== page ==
Edinburgh Fringe 2017
Another delightful hour of jazz singing from Shelagh Westwater to follow up on her success at last year’s Fringe.
Assembling the likes of Fraser Urquhart, Jerry Forde and Colin Steele as your instrumentalists, on piano, bass and trumpet respectively, is very much a case of landing the “A” team in terms of jazz talent in the UK, never mind Scotland. Urquhart could play the piano in his sleep, and swing seems to be in his DNA. Forde’s bass is ploddingly ever present and Steele has the talent to steal any number, but, ever the team player, made sure that the focus of each song remained firmly on Shelagh Westwater, the girl with the silky-smooth, pitch perfect, jazz contralto voice.
And what a sound this combination made. The emphasis this year was firmly on the slow, the languid, the reflective, the sultry, all of which are tailor-made for Westwater’s range and vocal delivery. She smouldered her way through a number of Hoagy Carmichael songs, including “Lazybones” and produced a pleasing take on Duke Ellington’s “It Don’t Mean A Thing (If It Ain’t Got That Swing)”. We also had numbers made famous by Louis Armstrong and his band, including “St James’ Infirmary Blues” (also covered rather memorably by Jules Holland and Tom Jones) and “Do You Know What It Means To Miss New Orleans” to finish the show.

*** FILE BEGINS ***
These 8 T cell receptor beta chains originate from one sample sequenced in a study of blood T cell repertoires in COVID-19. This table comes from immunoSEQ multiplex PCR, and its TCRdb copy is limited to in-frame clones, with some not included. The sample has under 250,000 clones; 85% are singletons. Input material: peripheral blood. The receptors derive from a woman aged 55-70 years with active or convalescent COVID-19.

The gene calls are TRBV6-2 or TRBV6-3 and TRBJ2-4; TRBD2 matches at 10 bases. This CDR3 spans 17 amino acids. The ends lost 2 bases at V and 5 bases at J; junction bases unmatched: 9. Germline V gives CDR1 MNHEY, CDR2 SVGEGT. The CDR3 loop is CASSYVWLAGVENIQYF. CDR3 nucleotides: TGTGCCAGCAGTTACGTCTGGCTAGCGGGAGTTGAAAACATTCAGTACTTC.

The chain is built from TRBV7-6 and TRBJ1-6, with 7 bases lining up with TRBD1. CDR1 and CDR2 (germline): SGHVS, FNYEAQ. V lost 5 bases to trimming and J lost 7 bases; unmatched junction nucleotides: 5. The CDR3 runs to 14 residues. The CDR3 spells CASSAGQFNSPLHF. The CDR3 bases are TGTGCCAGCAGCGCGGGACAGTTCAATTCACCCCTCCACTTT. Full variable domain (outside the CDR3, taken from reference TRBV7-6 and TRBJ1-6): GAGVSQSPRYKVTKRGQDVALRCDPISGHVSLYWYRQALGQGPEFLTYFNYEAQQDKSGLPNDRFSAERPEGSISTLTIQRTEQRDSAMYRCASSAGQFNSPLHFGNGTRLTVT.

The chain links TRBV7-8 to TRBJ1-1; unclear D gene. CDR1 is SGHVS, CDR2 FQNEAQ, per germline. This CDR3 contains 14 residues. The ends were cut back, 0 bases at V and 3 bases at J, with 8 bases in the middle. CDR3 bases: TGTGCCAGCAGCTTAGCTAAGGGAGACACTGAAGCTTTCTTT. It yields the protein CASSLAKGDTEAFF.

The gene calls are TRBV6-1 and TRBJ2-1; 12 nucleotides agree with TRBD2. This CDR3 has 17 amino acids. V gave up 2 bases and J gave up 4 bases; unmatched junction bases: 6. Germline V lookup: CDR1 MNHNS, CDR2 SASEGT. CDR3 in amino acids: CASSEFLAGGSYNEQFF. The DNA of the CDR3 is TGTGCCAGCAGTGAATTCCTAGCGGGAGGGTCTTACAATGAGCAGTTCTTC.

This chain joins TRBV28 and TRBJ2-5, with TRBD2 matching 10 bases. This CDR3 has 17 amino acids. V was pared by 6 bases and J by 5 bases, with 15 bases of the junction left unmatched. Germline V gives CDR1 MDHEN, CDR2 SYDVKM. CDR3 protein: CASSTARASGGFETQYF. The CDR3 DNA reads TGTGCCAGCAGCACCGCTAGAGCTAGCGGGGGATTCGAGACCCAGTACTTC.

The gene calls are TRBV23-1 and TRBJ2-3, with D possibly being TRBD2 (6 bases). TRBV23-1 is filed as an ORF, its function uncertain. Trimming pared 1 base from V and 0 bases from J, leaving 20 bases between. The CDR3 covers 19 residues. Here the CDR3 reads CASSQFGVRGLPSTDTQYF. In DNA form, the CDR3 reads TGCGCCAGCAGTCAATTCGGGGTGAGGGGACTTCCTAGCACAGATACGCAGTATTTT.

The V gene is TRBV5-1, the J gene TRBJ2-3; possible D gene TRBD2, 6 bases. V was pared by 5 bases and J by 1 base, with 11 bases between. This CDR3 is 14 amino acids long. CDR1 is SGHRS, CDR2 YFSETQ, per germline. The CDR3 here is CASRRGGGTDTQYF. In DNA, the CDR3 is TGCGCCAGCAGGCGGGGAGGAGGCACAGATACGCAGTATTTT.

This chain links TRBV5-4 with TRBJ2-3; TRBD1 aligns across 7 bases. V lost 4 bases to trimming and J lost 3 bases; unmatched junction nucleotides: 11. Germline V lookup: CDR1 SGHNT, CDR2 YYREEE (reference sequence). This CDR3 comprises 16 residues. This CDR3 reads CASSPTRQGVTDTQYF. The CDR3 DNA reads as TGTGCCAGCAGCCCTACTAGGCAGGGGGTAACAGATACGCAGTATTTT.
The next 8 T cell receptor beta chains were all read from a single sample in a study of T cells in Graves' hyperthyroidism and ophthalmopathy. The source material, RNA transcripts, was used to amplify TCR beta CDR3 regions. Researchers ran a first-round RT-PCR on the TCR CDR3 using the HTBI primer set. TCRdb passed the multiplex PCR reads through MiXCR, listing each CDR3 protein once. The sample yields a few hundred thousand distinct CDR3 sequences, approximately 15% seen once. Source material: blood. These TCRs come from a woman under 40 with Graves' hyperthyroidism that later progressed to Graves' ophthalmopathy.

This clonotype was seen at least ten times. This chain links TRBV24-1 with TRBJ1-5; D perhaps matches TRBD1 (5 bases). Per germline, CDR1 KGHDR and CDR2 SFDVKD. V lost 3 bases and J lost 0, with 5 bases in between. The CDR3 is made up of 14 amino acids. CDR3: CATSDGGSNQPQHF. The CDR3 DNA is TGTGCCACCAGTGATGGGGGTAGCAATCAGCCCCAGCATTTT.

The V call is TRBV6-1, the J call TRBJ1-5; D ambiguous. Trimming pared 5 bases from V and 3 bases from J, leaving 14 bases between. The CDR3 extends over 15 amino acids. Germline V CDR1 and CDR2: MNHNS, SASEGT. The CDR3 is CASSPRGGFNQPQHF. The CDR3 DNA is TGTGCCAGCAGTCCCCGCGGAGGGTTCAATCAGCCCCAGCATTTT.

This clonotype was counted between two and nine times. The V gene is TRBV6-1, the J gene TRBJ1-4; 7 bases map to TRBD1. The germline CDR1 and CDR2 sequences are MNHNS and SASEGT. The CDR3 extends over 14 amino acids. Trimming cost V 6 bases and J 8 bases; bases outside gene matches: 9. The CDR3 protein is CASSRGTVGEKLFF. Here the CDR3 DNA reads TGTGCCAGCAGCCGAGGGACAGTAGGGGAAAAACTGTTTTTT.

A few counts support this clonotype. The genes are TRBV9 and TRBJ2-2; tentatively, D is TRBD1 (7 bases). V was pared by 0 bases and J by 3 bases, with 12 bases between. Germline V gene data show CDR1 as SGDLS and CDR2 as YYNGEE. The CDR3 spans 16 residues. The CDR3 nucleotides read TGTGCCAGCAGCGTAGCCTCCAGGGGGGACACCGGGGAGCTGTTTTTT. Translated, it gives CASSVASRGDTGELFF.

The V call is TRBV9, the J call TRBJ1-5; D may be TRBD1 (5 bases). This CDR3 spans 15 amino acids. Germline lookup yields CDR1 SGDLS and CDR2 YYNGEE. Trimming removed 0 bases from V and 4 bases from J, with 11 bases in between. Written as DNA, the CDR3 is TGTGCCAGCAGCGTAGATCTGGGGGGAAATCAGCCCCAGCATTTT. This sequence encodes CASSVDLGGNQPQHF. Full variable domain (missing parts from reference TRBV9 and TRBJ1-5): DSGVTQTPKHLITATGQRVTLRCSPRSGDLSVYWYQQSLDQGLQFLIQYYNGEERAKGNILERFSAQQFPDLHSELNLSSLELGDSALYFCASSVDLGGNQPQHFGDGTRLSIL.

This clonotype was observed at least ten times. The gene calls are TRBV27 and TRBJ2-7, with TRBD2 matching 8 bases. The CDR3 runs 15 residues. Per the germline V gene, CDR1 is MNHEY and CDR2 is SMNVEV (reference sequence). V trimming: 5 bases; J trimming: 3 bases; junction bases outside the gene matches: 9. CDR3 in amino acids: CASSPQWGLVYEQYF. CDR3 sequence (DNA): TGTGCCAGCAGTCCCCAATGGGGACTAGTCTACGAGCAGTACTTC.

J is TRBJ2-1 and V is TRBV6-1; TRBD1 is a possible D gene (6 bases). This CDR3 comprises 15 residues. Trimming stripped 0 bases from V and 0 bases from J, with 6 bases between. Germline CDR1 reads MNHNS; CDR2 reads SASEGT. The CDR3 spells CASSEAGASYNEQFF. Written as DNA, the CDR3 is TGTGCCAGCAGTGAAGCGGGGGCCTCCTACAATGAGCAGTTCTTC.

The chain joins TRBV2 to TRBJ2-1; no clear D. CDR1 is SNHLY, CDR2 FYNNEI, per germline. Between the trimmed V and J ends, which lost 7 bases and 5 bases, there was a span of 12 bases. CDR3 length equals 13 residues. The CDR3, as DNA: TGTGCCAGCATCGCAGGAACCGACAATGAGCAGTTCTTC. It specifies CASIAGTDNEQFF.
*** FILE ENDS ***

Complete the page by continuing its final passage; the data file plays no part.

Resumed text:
Add to that classics such as “Basin Street Blues”, “Up A Lazy River”, “Swing It Brothers, Swing”, and “Do Nothing Till You Hear From Me” and you get a good sense of what Westwater loves to sing and what her trio had such fun playing along to, taking time out in each number for a little jamming as the mood took them.
However, where Westwater really shone was in the two numbers where she only had the piano for backing. The lyrics of “Summertime” (Porgy and Bess) are actually drawn from a lullaby, although the song is rarely sung in this vein. Westwater’s gentle, measured, almost soporific delivery was a revelation, delivered with control and a real empathy for the lyrics. Then, later in the programme, she sang Jo Stafford’s “You Belong To Me” in a similar style, just letting the music fall gently around us.
This was an hour of high class jazz and jazz singing. Shut your eyes and you could almost have been in a bar somewhere downtown in New Orleans. All that was missing was a thick fug of cigarette smoke and a bar-tender shaking a cocktail for you. Perhaps St Andrew’s and St George’s could lay that on next time.
Westwater is a better singer than she thinks she is, which is why she needs a bit more pizazz (or one of those cocktails) when doing the segue ways between numbers. I’m sure that will come with just doing more performances but it was a pity that we lost the details she was trying to give us in terms of what she was performing and why she had chosen those songs. It’s a minor quibble though, as a switch flicks inside her as soon as she hears the opening bars of the next number. The sound that follows make her an act that’s well worth watching out for.